Mr. Burgin proudly displays his medals from WWII.

Mr. Burgin is a treasure-trove of memories and stories:  from cutting wood for the tannery in Old Fort when he was a child, to seeking emergency assistance from the “snake doctor”, to searching the hillside behind his house so he could milk the family cow, to planting by the signs, to loading ammunition boats in Iceland during World War II.

Listen to our conversation with Willard Burgin here:

(It may take a moment for the audio to load.)

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Members of the CCC from Camp Jim Staton on Curtis Creek

Members of the CCC from Camp Jim Staton on Curtis Creek (Photo courtesy Dee Daughtridge/Old Fort Library)

When Franklin Roosevelt became President in 1933, nearly one-fourth of Americans were unemployed. FDR set about immediately establishing the programs of the “New Deal” to address this critical problem. Two of the most successful were the Works Progress Administration (WPA) and the CCC (Civilian Conservation Corps). The WPA put men to work constructing public buildings, parks, bridges and roads while the CCC concentrated on natural resources conservation.  Terrell Finley, Administrator of the Mountain Gateway Museum in Old Fort, talks about the profound impact that both organizations had on McDowell County:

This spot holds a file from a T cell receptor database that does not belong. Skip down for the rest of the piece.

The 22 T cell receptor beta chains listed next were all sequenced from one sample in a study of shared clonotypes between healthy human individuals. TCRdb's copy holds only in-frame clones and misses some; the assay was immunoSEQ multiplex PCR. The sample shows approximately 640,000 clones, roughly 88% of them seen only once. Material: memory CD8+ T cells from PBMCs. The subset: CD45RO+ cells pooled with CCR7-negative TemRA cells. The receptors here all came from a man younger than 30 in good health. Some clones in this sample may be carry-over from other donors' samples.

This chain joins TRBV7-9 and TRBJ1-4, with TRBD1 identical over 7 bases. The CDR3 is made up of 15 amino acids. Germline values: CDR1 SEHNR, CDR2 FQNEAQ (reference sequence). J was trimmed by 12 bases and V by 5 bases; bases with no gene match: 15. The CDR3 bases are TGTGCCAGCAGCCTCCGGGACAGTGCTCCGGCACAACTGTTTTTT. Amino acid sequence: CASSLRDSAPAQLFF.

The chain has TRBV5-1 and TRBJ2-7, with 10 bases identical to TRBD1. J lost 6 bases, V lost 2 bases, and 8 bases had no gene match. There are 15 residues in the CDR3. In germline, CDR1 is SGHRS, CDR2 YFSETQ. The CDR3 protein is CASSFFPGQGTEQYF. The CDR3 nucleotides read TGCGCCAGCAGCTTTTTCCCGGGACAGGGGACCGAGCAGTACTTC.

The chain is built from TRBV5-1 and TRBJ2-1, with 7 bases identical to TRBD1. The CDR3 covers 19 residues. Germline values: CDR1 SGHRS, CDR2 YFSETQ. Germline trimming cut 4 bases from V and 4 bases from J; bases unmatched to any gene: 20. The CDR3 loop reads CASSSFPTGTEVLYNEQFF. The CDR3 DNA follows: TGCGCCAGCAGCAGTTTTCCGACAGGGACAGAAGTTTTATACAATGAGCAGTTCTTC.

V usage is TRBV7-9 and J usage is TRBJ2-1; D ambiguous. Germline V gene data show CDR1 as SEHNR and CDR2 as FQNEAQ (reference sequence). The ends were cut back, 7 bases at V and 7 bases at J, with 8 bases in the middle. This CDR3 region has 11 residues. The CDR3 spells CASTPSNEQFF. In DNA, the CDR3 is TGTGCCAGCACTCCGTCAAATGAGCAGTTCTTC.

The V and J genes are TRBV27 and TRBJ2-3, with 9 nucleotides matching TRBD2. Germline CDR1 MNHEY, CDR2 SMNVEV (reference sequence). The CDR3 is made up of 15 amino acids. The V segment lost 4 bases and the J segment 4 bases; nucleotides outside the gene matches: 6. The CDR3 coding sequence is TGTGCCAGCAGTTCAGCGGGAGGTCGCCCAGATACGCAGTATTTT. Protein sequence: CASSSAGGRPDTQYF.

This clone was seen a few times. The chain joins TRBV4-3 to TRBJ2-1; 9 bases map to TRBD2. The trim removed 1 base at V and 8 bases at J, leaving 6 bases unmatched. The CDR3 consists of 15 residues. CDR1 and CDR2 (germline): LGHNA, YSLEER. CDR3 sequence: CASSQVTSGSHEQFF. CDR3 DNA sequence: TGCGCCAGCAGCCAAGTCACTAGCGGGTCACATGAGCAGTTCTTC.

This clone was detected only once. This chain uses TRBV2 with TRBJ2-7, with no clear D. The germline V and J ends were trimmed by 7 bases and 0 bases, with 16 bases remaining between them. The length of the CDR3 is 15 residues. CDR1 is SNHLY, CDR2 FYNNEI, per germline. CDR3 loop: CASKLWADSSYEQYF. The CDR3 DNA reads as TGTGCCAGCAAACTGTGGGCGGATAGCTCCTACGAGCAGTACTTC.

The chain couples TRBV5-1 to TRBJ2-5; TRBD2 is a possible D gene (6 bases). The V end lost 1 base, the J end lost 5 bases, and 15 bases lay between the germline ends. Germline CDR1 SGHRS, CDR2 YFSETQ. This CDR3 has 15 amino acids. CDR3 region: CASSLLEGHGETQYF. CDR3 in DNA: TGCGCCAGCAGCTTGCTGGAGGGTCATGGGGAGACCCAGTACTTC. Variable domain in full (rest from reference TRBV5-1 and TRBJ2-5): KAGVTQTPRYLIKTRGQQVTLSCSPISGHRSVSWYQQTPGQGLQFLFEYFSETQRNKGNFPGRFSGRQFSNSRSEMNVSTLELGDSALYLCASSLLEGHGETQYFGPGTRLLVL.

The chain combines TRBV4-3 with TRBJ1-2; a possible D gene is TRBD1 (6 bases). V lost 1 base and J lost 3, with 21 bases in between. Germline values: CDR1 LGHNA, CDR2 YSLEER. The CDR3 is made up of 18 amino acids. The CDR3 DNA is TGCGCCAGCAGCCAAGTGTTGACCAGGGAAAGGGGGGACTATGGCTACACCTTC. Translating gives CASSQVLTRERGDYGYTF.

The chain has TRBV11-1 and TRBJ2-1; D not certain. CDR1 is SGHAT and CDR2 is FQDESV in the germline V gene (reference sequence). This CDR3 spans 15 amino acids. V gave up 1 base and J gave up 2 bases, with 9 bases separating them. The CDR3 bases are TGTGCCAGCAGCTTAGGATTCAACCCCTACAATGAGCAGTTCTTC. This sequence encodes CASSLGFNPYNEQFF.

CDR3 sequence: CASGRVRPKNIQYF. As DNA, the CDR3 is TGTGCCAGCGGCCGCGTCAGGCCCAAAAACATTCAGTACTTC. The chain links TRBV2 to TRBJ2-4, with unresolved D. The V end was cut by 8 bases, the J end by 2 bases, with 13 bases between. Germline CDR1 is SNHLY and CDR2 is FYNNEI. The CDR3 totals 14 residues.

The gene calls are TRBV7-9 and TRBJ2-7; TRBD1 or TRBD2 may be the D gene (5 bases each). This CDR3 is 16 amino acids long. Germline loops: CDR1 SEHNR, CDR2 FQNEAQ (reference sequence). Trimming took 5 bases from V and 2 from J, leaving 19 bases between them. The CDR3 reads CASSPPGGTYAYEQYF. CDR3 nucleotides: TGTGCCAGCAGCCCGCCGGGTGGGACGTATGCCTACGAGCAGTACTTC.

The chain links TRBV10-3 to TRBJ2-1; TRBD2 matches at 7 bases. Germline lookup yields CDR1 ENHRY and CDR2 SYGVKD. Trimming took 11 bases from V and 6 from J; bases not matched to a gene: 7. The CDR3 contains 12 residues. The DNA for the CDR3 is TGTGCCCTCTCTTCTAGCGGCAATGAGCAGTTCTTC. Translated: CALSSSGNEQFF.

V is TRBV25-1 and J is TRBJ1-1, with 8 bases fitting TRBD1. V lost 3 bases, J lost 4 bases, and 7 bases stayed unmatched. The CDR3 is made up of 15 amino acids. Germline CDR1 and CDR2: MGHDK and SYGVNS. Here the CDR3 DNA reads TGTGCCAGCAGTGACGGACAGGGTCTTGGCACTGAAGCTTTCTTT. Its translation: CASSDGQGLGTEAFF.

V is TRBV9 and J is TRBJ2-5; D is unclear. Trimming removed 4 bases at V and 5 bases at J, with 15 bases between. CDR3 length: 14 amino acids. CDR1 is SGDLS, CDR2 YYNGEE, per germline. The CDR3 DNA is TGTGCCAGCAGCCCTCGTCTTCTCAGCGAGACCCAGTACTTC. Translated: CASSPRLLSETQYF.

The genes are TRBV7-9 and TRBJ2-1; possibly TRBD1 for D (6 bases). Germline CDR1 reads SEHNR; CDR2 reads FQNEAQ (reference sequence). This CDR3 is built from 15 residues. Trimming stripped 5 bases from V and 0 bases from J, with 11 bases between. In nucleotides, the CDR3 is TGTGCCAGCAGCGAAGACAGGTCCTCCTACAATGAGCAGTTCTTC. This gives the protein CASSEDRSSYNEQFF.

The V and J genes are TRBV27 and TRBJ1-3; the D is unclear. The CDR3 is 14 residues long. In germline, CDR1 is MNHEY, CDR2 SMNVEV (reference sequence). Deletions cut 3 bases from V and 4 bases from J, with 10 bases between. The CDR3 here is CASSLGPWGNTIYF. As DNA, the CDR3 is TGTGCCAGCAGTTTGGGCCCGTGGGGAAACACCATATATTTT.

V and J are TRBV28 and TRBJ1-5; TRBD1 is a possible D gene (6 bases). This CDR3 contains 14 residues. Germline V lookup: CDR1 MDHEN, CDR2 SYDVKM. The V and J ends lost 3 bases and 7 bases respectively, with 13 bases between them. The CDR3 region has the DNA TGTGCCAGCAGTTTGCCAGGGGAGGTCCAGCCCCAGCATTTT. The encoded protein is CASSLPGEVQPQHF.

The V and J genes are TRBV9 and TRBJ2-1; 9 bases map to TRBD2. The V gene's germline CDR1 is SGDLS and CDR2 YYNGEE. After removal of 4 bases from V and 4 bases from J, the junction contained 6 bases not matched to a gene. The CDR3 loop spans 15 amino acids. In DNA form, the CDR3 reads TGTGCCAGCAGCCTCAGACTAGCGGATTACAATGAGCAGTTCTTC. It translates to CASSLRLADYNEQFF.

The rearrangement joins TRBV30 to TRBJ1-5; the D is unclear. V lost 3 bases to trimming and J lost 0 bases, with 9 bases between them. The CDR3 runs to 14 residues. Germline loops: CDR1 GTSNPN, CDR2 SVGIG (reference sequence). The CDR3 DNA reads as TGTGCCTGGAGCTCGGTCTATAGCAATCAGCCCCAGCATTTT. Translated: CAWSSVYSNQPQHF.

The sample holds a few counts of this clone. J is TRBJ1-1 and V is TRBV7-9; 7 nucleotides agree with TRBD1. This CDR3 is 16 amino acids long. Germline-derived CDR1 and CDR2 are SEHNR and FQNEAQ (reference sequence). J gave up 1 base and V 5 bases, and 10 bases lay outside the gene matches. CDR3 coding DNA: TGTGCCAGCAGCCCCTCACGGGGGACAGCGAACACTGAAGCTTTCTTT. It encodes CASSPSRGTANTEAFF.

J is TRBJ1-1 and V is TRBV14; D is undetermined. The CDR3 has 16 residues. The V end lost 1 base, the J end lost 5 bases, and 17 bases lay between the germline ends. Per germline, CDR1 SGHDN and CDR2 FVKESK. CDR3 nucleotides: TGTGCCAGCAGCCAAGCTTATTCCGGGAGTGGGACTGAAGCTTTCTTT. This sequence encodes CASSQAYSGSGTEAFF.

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The view from Freddie Brown's front porch
The view from Freddie Brown’s front porch

Due to the rugged terrain and distance from the closest towns, the North Cove and Ashford communities in the northern tip of McDowell County remained relatively isolated until the mid- twentieth century. Electricity didn’t arrive until 1947, and telephones were rare until about 1960.  Nearly everyone farmed and the community was tight-knit.